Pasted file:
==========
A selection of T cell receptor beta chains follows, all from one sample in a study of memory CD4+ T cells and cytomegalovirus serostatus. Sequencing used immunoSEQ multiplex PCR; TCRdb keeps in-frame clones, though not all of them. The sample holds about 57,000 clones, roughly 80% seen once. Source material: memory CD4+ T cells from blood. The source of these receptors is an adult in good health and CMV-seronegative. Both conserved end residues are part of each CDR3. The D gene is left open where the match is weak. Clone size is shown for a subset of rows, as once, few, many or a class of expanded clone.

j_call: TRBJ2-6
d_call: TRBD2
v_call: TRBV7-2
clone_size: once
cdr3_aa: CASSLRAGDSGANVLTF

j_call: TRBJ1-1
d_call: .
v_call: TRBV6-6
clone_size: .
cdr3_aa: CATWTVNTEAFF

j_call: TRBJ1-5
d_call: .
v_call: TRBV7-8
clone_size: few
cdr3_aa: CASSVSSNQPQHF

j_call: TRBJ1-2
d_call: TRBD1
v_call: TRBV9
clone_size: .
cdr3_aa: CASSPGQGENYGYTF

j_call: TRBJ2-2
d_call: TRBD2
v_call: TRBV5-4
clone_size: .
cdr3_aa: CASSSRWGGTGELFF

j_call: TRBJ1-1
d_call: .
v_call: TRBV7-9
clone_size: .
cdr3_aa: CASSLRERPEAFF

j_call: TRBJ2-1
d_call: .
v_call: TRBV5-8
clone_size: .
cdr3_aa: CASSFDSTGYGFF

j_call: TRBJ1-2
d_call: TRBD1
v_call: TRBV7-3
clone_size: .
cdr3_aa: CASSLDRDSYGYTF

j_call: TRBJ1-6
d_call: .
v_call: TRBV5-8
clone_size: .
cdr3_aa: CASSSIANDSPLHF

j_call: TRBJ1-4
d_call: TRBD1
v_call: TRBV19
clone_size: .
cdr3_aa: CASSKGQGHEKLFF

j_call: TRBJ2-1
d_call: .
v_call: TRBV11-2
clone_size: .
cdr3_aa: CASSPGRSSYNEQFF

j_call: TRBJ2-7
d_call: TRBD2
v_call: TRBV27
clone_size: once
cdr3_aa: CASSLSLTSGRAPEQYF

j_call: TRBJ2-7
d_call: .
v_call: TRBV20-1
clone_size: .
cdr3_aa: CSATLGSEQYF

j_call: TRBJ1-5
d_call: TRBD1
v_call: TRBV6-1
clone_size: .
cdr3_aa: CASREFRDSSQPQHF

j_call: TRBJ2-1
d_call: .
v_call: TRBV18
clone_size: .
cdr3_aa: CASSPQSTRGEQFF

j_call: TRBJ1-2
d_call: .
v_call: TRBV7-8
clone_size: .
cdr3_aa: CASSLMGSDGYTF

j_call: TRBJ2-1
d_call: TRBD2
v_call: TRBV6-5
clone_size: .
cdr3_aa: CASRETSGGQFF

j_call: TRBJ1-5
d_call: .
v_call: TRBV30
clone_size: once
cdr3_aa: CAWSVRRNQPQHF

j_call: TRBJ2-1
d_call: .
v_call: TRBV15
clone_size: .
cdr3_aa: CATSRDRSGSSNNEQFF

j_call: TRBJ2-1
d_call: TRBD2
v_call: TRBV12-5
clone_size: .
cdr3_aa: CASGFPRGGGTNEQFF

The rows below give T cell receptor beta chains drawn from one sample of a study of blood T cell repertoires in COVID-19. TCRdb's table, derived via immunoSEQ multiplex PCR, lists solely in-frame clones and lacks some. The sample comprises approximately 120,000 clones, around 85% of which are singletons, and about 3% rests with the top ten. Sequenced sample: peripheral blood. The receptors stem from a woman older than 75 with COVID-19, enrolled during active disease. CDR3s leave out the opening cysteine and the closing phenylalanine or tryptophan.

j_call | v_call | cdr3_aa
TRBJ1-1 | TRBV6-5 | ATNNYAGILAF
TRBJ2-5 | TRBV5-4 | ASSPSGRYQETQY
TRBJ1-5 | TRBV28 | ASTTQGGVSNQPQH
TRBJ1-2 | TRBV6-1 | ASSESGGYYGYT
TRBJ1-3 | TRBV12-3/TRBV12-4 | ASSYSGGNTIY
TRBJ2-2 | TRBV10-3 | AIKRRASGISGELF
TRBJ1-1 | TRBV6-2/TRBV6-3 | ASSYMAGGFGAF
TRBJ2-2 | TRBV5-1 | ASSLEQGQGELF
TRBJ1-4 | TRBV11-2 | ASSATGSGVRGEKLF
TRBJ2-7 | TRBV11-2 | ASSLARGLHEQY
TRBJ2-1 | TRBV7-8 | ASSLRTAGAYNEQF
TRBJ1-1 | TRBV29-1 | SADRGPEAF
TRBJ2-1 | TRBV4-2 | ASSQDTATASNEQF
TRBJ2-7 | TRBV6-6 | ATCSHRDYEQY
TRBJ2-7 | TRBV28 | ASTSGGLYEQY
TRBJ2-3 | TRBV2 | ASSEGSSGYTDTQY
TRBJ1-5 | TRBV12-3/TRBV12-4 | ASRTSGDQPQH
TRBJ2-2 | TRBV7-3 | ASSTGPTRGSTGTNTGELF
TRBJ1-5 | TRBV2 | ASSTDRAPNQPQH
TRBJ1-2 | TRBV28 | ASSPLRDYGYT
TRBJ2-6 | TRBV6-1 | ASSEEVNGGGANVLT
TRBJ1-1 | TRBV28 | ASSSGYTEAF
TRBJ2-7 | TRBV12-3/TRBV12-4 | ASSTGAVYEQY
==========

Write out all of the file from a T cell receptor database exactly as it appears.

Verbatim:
A selection of T cell receptor beta chains follows, all from one sample in a study of memory CD4+ T cells and cytomegalovirus serostatus. Sequencing used immunoSEQ multiplex PCR; TCRdb keeps in-frame clones, though not all of them. The sample holds about 57,000 clones, roughly 80% seen once. Source material: memory CD4+ T cells from blood. The source of these receptors is an adult in good health and CMV-seronegative. Both conserved end residues are part of each CDR3. The D gene is left open where the match is weak. Clone size is shown for a subset of rows, as once, few, many or a class of expanded clone.

j_call: TRBJ2-6
d_call: TRBD2
v_call: TRBV7-2
clone_size: once
cdr3_aa: CASSLRAGDSGANVLTF

j_call: TRBJ1-1
d_call: .
v_call: TRBV6-6
clone_size: .
cdr3_aa: CATWTVNTEAFF

j_call: TRBJ1-5
d_call: .
v_call: TRBV7-8
clone_size: few
cdr3_aa: CASSVSSNQPQHF

j_call: TRBJ1-2
d_call: TRBD1
v_call: TRBV9
clone_size: .
cdr3_aa: CASSPGQGENYGYTF

j_call: TRBJ2-2
d_call: TRBD2
v_call: TRBV5-4
clone_size: .
cdr3_aa: CASSSRWGGTGELFF

j_call: TRBJ1-1
d_call: .
v_call: TRBV7-9
clone_size: .
cdr3_aa: CASSLRERPEAFF

j_call: TRBJ2-1
d_call: .
v_call: TRBV5-8
clone_size: .
cdr3_aa: CASSFDSTGYGFF

j_call: TRBJ1-2
d_call: TRBD1
v_call: TRBV7-3
clone_size: .
cdr3_aa: CASSLDRDSYGYTF

j_call: TRBJ1-6
d_call: .
v_call: TRBV5-8
clone_size: .
cdr3_aa: CASSSIANDSPLHF

j_call: TRBJ1-4
d_call: TRBD1
v_call: TRBV19
clone_size: .
cdr3_aa: CASSKGQGHEKLFF

j_call: TRBJ2-1
d_call: .
v_call: TRBV11-2
clone_size: .
cdr3_aa: CASSPGRSSYNEQFF

j_call: TRBJ2-7
d_call: TRBD2
v_call: TRBV27
clone_size: once
cdr3_aa: CASSLSLTSGRAPEQYF

j_call: TRBJ2-7
d_call: .
v_call: TRBV20-1
clone_size: .
cdr3_aa: CSATLGSEQYF

j_call: TRBJ1-5
d_call: TRBD1
v_call: TRBV6-1
clone_size: .
cdr3_aa: CASREFRDSSQPQHF

j_call: TRBJ2-1
d_call: .
v_call: TRBV18
clone_size: .
cdr3_aa: CASSPQSTRGEQFF

j_call: TRBJ1-2
d_call: .
v_call: TRBV7-8
clone_size: .
cdr3_aa: CASSLMGSDGYTF

j_call: TRBJ2-1
d_call: TRBD2
v_call: TRBV6-5
clone_size: .
cdr3_aa: CASRETSGGQFF

j_call: TRBJ1-5
d_call: .
v_call: TRBV30
clone_size: once
cdr3_aa: CAWSVRRNQPQHF

j_call: TRBJ2-1
d_call: .
v_call: TRBV15
clone_size: .
cdr3_aa: CATSRDRSGSSNNEQFF

j_call: TRBJ2-1
d_call: TRBD2
v_call: TRBV12-5
clone_size: .
cdr3_aa: CASGFPRGGGTNEQFF

The rows below give T cell receptor beta chains drawn from one sample of a study of blood T cell repertoires in COVID-19. TCRdb's table, derived via immunoSEQ multiplex PCR, lists solely in-frame clones and lacks some. The sample comprises approximately 120,000 clones, around 85% of which are singletons, and about 3% rests with the top ten. Sequenced sample: peripheral blood. The receptors stem from a woman older than 75 with COVID-19, enrolled during active disease. CDR3s leave out the opening cysteine and the closing phenylalanine or tryptophan.

j_call | v_call | cdr3_aa
TRBJ1-1 | TRBV6-5 | ATNNYAGILAF
TRBJ2-5 | TRBV5-4 | ASSPSGRYQETQY
TRBJ1-5 | TRBV28 | ASTTQGGVSNQPQH
TRBJ1-2 | TRBV6-1 | ASSESGGYYGYT
TRBJ1-3 | TRBV12-3/TRBV12-4 | ASSYSGGNTIY
TRBJ2-2 | TRBV10-3 | AIKRRASGISGELF
TRBJ1-1 | TRBV6-2/TRBV6-3 | ASSYMAGGFGAF
TRBJ2-2 | TRBV5-1 | ASSLEQGQGELF
TRBJ1-4 | TRBV11-2 | ASSATGSGVRGEKLF
TRBJ2-7 | TRBV11-2 | ASSLARGLHEQY
TRBJ2-1 | TRBV7-8 | ASSLRTAGAYNEQF
TRBJ1-1 | TRBV29-1 | SADRGPEAF
TRBJ2-1 | TRBV4-2 | ASSQDTATASNEQF
TRBJ2-7 | TRBV6-6 | ATCSHRDYEQY
TRBJ2-7 | TRBV28 | ASTSGGLYEQY
TRBJ2-3 | TRBV2 | ASSEGSSGYTDTQY
TRBJ1-5 | TRBV12-3/TRBV12-4 | ASRTSGDQPQH
TRBJ2-2 | TRBV7-3 | ASSTGPTRGSTGTNTGELF
TRBJ1-5 | TRBV2 | ASSTDRAPNQPQH
TRBJ1-2 | TRBV28 | ASSPLRDYGYT
TRBJ2-6 | TRBV6-1 | ASSEEVNGGGANVLT
TRBJ1-1 | TRBV28 | ASSSGYTEAF
TRBJ2-7 | TRBV12-3/TRBV12-4 | ASSTGAVYEQY